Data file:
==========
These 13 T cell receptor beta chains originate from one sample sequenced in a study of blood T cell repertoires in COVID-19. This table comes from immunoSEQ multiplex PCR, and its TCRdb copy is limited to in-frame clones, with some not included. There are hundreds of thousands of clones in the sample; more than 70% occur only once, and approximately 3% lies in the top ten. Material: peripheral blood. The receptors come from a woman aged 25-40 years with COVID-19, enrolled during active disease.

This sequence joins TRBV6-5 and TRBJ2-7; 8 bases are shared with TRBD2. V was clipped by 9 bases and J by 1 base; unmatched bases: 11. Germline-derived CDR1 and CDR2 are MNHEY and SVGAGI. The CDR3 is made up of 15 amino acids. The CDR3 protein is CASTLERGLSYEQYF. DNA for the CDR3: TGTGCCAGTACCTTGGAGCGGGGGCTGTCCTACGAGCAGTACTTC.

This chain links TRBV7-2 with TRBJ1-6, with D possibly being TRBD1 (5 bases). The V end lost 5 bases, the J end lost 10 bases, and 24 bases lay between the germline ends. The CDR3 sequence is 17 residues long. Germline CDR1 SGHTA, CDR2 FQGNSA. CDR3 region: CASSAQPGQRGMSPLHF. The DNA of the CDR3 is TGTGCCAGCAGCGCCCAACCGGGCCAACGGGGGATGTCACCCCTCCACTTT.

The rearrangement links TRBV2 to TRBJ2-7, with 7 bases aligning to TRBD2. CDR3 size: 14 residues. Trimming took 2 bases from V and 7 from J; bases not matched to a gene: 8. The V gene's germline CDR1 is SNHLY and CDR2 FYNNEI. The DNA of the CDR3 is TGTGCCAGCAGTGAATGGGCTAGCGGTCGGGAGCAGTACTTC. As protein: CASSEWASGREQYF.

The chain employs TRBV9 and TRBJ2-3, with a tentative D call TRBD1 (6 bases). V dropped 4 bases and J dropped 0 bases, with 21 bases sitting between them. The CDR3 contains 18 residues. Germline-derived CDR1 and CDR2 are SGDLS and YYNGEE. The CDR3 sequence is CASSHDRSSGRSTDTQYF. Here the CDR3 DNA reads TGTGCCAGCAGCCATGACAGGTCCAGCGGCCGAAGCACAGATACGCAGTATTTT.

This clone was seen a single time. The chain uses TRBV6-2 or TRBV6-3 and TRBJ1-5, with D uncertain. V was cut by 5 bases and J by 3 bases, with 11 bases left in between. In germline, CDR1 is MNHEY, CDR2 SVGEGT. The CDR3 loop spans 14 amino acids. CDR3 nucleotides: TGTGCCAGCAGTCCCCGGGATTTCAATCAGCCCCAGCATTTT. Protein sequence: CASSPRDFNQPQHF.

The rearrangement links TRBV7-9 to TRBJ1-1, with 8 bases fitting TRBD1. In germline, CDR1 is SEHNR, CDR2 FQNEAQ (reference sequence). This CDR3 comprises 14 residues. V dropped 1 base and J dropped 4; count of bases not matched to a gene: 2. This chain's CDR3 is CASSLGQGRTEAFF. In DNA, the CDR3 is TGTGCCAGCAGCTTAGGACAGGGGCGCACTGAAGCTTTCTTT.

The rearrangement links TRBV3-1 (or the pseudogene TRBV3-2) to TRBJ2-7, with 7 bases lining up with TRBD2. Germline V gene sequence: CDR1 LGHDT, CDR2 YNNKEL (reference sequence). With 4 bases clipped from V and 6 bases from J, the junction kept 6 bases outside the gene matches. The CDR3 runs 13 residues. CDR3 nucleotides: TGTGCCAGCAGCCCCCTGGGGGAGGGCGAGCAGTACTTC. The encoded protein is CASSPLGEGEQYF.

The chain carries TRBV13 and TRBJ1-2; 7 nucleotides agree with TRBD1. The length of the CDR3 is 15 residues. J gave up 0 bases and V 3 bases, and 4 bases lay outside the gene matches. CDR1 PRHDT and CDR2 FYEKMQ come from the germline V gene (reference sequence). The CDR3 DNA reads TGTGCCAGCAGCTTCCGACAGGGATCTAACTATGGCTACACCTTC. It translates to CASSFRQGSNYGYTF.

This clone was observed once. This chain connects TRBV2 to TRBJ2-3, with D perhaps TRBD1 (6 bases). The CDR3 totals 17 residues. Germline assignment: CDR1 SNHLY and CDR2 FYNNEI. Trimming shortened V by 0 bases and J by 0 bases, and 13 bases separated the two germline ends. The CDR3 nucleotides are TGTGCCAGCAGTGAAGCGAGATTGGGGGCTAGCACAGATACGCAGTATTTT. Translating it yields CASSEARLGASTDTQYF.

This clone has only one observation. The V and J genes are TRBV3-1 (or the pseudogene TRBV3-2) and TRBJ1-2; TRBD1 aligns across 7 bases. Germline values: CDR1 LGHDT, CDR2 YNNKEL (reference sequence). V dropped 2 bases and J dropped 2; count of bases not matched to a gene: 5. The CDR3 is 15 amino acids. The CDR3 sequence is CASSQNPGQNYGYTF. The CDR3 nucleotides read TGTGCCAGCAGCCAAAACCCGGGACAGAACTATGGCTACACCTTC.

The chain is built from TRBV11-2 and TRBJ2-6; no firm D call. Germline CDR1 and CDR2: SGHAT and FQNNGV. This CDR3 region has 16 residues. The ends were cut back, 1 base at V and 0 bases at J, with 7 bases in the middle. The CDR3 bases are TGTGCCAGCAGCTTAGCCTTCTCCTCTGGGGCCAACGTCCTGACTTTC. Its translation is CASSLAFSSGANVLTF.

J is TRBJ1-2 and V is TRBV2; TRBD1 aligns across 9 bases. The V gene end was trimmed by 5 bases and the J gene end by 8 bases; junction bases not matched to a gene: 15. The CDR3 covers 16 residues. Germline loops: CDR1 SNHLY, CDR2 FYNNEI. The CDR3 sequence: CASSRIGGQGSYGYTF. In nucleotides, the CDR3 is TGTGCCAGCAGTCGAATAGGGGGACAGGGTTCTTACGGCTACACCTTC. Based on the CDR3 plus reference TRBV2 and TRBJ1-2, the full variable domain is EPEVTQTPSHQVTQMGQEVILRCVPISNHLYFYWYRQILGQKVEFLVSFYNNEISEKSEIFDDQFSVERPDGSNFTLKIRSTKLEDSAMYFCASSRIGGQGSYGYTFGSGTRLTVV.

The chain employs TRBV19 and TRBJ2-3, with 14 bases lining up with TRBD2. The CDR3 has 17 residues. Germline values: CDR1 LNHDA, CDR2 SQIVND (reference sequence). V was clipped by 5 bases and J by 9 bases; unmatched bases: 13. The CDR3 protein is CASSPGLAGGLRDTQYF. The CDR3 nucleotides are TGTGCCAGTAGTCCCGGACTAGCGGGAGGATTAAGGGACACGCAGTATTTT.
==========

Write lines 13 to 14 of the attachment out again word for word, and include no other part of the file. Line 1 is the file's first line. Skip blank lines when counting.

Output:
J is TRBJ1-2 and V is TRBV2; TRBD1 aligns across 9 bases. The V gene end was trimmed by 5 bases and the J gene end by 8 bases; junction bases not matched to a gene: 15. The CDR3 covers 16 residues. Germline loops: CDR1 SNHLY, CDR2 FYNNEI. The CDR3 sequence: CASSRIGGQGSYGYTF. In nucleotides, the CDR3 is TGTGCCAGCAGTCGAATAGGGGGACAGGGTTCTTACGGCTACACCTTC. Based on the CDR3 plus reference TRBV2 and TRBJ1-2, the full variable domain is EPEVTQTPSHQVTQMGQEVILRCVPISNHLYFYWYRQILGQKVEFLVSFYNNEISEKSEIFDDQFSVERPDGSNFTLKIRSTKLEDSAMYFCASSRIGGQGSYGYTFGSGTRLTVV.

The chain employs TRBV19 and TRBJ2-3, with 14 bases lining up with TRBD2. The CDR3 has 17 residues. Germline values: CDR1 LNHDA, CDR2 SQIVND (reference sequence). V was clipped by 5 bases and J by 9 bases; unmatched bases: 13. The CDR3 protein is CASSPGLAGGLRDTQYF. The CDR3 nucleotides are TGTGCCAGTAGTCCCGGACTAGCGGGAGGATTAAGGGACACGCAGTATTTT.